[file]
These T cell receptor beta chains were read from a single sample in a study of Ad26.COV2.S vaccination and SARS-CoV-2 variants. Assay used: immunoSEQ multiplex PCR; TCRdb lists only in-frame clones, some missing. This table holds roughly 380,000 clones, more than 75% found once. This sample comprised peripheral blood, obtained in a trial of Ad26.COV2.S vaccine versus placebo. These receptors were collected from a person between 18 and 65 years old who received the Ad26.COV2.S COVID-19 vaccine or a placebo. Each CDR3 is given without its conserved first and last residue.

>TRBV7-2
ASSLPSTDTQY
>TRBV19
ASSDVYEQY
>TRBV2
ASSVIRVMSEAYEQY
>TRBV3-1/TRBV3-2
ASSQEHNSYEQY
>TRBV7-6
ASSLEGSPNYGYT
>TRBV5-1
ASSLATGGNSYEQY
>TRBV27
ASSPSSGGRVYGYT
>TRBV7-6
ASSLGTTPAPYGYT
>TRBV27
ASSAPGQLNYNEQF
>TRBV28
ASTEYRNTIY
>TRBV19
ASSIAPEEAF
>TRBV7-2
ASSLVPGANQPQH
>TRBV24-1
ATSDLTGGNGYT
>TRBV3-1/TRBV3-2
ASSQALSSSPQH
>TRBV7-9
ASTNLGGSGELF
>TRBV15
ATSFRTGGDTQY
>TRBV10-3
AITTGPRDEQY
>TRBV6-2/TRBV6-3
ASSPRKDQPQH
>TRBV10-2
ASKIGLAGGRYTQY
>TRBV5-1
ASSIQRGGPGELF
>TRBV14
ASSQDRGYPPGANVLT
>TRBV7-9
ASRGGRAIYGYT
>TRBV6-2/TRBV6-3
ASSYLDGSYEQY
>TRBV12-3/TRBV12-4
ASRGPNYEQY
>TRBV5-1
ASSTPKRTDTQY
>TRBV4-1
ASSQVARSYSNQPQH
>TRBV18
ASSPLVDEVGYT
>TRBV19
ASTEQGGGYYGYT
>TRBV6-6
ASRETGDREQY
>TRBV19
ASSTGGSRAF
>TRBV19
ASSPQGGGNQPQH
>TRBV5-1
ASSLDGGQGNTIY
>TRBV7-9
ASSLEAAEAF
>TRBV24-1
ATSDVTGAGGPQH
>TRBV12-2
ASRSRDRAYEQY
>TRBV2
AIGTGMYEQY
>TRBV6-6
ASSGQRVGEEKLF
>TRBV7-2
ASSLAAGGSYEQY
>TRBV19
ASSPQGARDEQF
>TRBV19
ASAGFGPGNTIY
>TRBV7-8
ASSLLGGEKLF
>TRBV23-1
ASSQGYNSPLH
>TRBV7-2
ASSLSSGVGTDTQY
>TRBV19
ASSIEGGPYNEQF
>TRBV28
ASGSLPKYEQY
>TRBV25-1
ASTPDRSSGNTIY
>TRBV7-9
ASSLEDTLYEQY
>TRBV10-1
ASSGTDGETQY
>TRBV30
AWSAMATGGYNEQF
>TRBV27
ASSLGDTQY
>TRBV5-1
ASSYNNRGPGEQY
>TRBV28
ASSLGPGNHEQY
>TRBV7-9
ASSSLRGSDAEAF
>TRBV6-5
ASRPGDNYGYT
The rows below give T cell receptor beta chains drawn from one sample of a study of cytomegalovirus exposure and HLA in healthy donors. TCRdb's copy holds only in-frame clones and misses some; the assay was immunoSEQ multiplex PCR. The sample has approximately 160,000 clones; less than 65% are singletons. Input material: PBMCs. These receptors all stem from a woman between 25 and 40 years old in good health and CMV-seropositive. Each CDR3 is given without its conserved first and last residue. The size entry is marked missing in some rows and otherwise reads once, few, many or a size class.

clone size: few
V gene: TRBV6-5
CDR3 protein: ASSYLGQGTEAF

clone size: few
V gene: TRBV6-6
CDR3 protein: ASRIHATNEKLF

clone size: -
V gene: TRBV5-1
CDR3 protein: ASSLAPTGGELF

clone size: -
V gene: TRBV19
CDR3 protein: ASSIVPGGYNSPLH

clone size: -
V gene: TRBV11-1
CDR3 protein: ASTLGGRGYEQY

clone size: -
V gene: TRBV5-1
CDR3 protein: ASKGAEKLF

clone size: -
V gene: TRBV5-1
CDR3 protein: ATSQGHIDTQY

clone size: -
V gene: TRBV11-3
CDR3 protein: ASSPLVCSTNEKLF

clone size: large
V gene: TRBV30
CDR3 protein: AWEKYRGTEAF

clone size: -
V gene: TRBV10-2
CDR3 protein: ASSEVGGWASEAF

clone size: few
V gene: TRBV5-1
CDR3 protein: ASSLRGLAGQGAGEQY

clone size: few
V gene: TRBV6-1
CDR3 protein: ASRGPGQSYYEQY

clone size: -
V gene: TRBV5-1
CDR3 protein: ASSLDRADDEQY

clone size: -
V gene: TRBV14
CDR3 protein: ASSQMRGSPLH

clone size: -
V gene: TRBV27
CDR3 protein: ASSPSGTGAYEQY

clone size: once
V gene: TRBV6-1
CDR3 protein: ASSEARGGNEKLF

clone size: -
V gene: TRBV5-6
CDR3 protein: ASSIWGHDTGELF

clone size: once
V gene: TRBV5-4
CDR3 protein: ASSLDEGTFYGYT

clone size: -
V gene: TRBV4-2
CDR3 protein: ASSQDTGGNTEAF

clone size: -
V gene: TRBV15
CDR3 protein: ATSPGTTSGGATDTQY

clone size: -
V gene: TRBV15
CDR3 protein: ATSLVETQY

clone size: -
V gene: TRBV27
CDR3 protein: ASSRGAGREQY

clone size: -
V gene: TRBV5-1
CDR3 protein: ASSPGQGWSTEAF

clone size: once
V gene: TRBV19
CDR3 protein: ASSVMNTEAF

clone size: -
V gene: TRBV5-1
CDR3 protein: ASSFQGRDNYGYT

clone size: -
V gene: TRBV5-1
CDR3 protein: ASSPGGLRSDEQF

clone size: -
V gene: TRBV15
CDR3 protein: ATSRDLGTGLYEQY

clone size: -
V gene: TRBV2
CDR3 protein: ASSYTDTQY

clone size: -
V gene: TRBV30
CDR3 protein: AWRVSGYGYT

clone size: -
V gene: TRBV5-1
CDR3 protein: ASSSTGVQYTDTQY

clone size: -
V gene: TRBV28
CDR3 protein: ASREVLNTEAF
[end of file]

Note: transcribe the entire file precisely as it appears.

These T cell receptor beta chains were read from a single sample in a study of Ad26.COV2.S vaccination and SARS-CoV-2 variants. Assay used: immunoSEQ multiplex PCR; TCRdb lists only in-frame clones, some missing. This table holds roughly 380,000 clones, more than 75% found once. This sample comprised peripheral blood, obtained in a trial of Ad26.COV2.S vaccine versus placebo. These receptors were collected from a person between 18 and 65 years old who received the Ad26.COV2.S COVID-19 vaccine or a placebo. Each CDR3 is given without its conserved first and last residue.

>TRBV7-2
ASSLPSTDTQY
>TRBV19
ASSDVYEQY
>TRBV2
ASSVIRVMSEAYEQY
>TRBV3-1/TRBV3-2
ASSQEHNSYEQY
>TRBV7-6
ASSLEGSPNYGYT
>TRBV5-1
ASSLATGGNSYEQY
>TRBV27
ASSPSSGGRVYGYT
>TRBV7-6
ASSLGTTPAPYGYT
>TRBV27
ASSAPGQLNYNEQF
>TRBV28
ASTEYRNTIY
>TRBV19
ASSIAPEEAF
>TRBV7-2
ASSLVPGANQPQH
>TRBV24-1
ATSDLTGGNGYT
>TRBV3-1/TRBV3-2
ASSQALSSSPQH
>TRBV7-9
ASTNLGGSGELF
>TRBV15
ATSFRTGGDTQY
>TRBV10-3
AITTGPRDEQY
>TRBV6-2/TRBV6-3
ASSPRKDQPQH
>TRBV10-2
ASKIGLAGGRYTQY
>TRBV5-1
ASSIQRGGPGELF
>TRBV14
ASSQDRGYPPGANVLT
>TRBV7-9
ASRGGRAIYGYT
>TRBV6-2/TRBV6-3
ASSYLDGSYEQY
>TRBV12-3/TRBV12-4
ASRGPNYEQY
>TRBV5-1
ASSTPKRTDTQY
>TRBV4-1
ASSQVARSYSNQPQH
>TRBV18
ASSPLVDEVGYT
>TRBV19
ASTEQGGGYYGYT
>TRBV6-6
ASRETGDREQY
>TRBV19
ASSTGGSRAF
>TRBV19
ASSPQGGGNQPQH
>TRBV5-1
ASSLDGGQGNTIY
>TRBV7-9
ASSLEAAEAF
>TRBV24-1
ATSDVTGAGGPQH
>TRBV12-2
ASRSRDRAYEQY
>TRBV2
AIGTGMYEQY
>TRBV6-6
ASSGQRVGEEKLF
>TRBV7-2
ASSLAAGGSYEQY
>TRBV19
ASSPQGARDEQF
>TRBV19
ASAGFGPGNTIY
>TRBV7-8
ASSLLGGEKLF
>TRBV23-1
ASSQGYNSPLH
>TRBV7-2
ASSLSSGVGTDTQY
>TRBV19
ASSIEGGPYNEQF
>TRBV28
ASGSLPKYEQY
>TRBV25-1
ASTPDRSSGNTIY
>TRBV7-9
ASSLEDTLYEQY
>TRBV10-1
ASSGTDGETQY
>TRBV30
AWSAMATGGYNEQF
>TRBV27
ASSLGDTQY
>TRBV5-1
ASSYNNRGPGEQY
>TRBV28
ASSLGPGNHEQY
>TRBV7-9
ASSSLRGSDAEAF
>TRBV6-5
ASRPGDNYGYT
The rows below give T cell receptor beta chains drawn from one sample of a study of cytomegalovirus exposure and HLA in healthy donors. TCRdb's copy holds only in-frame clones and misses some; the assay was immunoSEQ multiplex PCR. The sample has approximately 160,000 clones; less than 65% are singletons. Input material: PBMCs. These receptors all stem from a woman between 25 and 40 years old in good health and CMV-seropositive. Each CDR3 is given without its conserved first and last residue. The size entry is marked missing in some rows and otherwise reads once, few, many or a size class.

clone size: few
V gene: TRBV6-5
CDR3 protein: ASSYLGQGTEAF

clone size: few
V gene: TRBV6-6
CDR3 protein: ASRIHATNEKLF

clone size: -
V gene: TRBV5-1
CDR3 protein: ASSLAPTGGELF

clone size: -
V gene: TRBV19
CDR3 protein: ASSIVPGGYNSPLH

clone size: -
V gene: TRBV11-1
CDR3 protein: ASTLGGRGYEQY

clone size: -
V gene: TRBV5-1
CDR3 protein: ASKGAEKLF

clone size: -
V gene: TRBV5-1
CDR3 protein: ATSQGHIDTQY

clone size: -
V gene: TRBV11-3
CDR3 protein: ASSPLVCSTNEKLF

clone size: large
V gene: TRBV30
CDR3 protein: AWEKYRGTEAF

clone size: -
V gene: TRBV10-2
CDR3 protein: ASSEVGGWASEAF

clone size: few
V gene: TRBV5-1
CDR3 protein: ASSLRGLAGQGAGEQY

clone size: few
V gene: TRBV6-1
CDR3 protein: ASRGPGQSYYEQY

clone size: -
V gene: TRBV5-1
CDR3 protein: ASSLDRADDEQY

clone size: -
V gene: TRBV14
CDR3 protein: ASSQMRGSPLH

clone size: -
V gene: TRBV27
CDR3 protein: ASSPSGTGAYEQY

clone size: once
V gene: TRBV6-1
CDR3 protein: ASSEARGGNEKLF

clone size: -
V gene: TRBV5-6
CDR3 protein: ASSIWGHDTGELF

clone size: once
V gene: TRBV5-4
CDR3 protein: ASSLDEGTFYGYT

clone size: -
V gene: TRBV4-2
CDR3 protein: ASSQDTGGNTEAF

clone size: -
V gene: TRBV15
CDR3 protein: ATSPGTTSGGATDTQY

clone size: -
V gene: TRBV15
CDR3 protein: ATSLVETQY

clone size: -
V gene: TRBV27
CDR3 protein: ASSRGAGREQY

clone size: -
V gene: TRBV5-1
CDR3 protein: ASSPGQGWSTEAF

clone size: once
V gene: TRBV19
CDR3 protein: ASSVMNTEAF

clone size: -
V gene: TRBV5-1
CDR3 protein: ASSFQGRDNYGYT

clone size: -
V gene: TRBV5-1
CDR3 protein: ASSPGGLRSDEQF

clone size: -
V gene: TRBV15
CDR3 protein: ATSRDLGTGLYEQY

clone size: -
V gene: TRBV2
CDR3 protein: ASSYTDTQY

clone size: -
V gene: TRBV30
CDR3 protein: AWRVSGYGYT

clone size: -
V gene: TRBV5-1
CDR3 protein: ASSSTGVQYTDTQY

clone size: -
V gene: TRBV28
CDR3 protein: ASREVLNTEAF